|Student rendition of my classroom, circa 06-07|
Today on This Week in Education, Paul Bruno declared "No Excuses," the mantra made popular by KIPP and others in the charter school movement, a meaningless education phrase. He was responding in part to reports of Washington, D.C. charter schools having high expulsion rates, implying that "No Excuses" is mainly used as a reason to kick out kids who cause problems.
Many charter schools and organizations have adopted the "No Excuses" idea from KIPP and used it for a number of reasons. It is translated into very high expectations for teachers, staff, students and parents on all fronts. It is sometimes (and in my admittedly narrow experience, very rarely) used as a reason to expel students.
Bruno is missing the most important meaning behind "No Excuses," the one that drives teachers and leaders at every one of these schools.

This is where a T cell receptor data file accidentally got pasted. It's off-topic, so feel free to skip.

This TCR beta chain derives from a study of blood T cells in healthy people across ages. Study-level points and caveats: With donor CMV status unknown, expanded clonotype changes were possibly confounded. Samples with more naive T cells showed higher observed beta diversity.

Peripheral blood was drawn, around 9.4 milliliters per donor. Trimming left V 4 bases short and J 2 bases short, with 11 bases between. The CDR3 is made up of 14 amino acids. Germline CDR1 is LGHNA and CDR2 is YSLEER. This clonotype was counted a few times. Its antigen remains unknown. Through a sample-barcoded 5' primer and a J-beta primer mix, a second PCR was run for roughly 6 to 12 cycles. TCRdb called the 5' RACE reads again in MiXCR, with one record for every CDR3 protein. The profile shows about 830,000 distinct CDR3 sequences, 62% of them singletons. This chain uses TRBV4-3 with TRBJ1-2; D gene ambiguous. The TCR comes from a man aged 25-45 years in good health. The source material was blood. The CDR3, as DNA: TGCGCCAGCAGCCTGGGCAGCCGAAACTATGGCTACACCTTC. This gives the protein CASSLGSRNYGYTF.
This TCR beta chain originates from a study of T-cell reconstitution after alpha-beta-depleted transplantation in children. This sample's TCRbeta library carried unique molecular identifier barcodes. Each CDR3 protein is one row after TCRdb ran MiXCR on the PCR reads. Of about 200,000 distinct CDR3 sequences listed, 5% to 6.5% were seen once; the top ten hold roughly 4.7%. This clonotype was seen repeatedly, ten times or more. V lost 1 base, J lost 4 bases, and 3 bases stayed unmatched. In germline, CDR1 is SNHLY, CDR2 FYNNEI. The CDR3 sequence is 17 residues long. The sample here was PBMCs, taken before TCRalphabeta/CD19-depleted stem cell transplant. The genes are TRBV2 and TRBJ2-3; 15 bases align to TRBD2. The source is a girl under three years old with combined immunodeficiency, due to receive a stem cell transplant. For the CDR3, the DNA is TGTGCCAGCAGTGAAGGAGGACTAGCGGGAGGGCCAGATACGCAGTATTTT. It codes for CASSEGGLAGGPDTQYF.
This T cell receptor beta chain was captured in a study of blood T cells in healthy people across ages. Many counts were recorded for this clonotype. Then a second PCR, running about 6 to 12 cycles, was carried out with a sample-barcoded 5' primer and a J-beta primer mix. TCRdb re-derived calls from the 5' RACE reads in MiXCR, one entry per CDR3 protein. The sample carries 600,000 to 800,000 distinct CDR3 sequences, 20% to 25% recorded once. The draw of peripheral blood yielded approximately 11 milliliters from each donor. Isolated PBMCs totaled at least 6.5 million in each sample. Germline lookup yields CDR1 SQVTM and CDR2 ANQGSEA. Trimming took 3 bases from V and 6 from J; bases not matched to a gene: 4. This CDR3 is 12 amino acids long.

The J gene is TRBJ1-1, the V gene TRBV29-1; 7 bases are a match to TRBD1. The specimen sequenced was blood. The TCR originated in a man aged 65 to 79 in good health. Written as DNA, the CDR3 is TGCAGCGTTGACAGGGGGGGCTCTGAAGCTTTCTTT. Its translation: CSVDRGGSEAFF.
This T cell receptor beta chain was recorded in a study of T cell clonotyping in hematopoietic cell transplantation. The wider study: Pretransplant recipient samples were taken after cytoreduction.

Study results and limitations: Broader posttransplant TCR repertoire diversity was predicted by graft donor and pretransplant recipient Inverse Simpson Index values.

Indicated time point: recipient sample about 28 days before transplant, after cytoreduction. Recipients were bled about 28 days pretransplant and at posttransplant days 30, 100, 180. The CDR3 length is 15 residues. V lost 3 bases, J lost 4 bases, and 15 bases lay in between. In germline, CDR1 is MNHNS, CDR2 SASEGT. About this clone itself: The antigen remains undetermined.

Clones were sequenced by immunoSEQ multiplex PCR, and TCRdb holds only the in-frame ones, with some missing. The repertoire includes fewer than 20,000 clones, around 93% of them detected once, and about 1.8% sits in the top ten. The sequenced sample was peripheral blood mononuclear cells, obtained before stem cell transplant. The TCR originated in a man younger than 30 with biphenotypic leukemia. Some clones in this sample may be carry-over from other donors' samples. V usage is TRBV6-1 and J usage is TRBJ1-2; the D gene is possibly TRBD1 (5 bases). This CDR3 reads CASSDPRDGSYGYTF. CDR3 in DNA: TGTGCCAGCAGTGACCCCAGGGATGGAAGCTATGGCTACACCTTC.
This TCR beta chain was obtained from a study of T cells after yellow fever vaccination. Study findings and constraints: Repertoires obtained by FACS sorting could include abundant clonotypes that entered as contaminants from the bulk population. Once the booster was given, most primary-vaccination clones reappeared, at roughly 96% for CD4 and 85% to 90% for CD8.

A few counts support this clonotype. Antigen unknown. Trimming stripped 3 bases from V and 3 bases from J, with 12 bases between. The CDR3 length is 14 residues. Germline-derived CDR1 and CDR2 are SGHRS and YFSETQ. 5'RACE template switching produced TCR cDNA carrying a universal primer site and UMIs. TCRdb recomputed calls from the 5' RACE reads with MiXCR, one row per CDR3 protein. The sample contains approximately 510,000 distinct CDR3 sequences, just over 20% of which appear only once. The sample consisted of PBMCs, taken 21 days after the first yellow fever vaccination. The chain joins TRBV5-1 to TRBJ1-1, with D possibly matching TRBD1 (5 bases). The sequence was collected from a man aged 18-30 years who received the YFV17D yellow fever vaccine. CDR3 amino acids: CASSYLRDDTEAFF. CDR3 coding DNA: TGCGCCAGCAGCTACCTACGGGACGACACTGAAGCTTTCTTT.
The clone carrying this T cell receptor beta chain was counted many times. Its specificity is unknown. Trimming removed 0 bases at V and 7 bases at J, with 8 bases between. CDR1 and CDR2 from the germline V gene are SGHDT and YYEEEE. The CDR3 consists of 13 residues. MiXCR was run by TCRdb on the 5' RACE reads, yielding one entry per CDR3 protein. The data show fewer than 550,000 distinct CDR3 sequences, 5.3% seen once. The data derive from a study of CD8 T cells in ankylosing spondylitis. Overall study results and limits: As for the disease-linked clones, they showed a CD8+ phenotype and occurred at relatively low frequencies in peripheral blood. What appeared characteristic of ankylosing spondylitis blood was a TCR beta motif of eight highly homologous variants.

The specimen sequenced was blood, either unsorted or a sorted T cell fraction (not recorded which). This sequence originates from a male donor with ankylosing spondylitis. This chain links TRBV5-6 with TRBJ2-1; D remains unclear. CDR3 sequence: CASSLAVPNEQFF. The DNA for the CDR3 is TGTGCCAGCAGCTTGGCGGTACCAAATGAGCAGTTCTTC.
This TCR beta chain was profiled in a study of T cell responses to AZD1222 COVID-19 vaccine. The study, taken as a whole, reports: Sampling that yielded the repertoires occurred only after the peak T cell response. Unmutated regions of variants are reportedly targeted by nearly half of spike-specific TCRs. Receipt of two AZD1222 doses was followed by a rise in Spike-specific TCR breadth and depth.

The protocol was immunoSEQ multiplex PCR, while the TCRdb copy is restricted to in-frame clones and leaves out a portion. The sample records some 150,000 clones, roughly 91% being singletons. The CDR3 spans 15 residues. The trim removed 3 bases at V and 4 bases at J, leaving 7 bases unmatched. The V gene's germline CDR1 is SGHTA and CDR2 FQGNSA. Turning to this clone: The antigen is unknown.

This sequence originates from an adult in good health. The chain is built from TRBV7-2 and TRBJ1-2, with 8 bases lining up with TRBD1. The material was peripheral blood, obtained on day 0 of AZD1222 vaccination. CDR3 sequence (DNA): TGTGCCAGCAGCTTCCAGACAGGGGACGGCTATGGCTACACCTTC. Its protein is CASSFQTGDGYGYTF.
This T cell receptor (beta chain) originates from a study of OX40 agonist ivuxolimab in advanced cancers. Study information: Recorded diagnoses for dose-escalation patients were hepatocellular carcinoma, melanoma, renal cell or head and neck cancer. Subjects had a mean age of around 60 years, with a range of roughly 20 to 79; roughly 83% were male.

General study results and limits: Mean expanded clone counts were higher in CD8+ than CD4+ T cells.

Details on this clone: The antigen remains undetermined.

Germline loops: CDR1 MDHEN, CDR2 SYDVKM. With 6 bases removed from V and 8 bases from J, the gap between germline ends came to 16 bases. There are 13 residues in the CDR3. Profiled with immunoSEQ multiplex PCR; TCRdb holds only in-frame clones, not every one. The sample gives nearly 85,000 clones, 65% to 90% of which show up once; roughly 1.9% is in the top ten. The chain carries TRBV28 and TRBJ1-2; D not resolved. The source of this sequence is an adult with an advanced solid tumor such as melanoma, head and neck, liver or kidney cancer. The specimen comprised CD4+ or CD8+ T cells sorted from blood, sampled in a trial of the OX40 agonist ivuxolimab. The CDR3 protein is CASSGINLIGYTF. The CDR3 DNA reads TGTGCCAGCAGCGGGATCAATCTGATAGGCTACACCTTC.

"No Excuses" means that poverty, race, the neighborhood you live in, and the innumerable issues challenging low-income students and their families should not be accepted by society as excuses for why they can't succeed. Those factors should not stand in the way of a great education and a path towards a better life. We've come a long way towards getting past the idea that certain students "can't learn," but we're not there yet. Indeed, those of us that have worked in low-income communities will tell you how much we have to fight this idea among our own students, parents and teachers.
"No Excuses" stands in defiance of that lingering fallacy.
To paraphrase my friend JoAnn Gama, Co-Founder of IDEA Public Schools and member of President Obama's White House Initiative on Educational Excellence for Hispanics, being born into a low-income community should not be a guarantee that every successive generation will live in poverty. Education is a gateway out of poverty, and we should be making "No Excuses" as we push our students and ourselves on that path.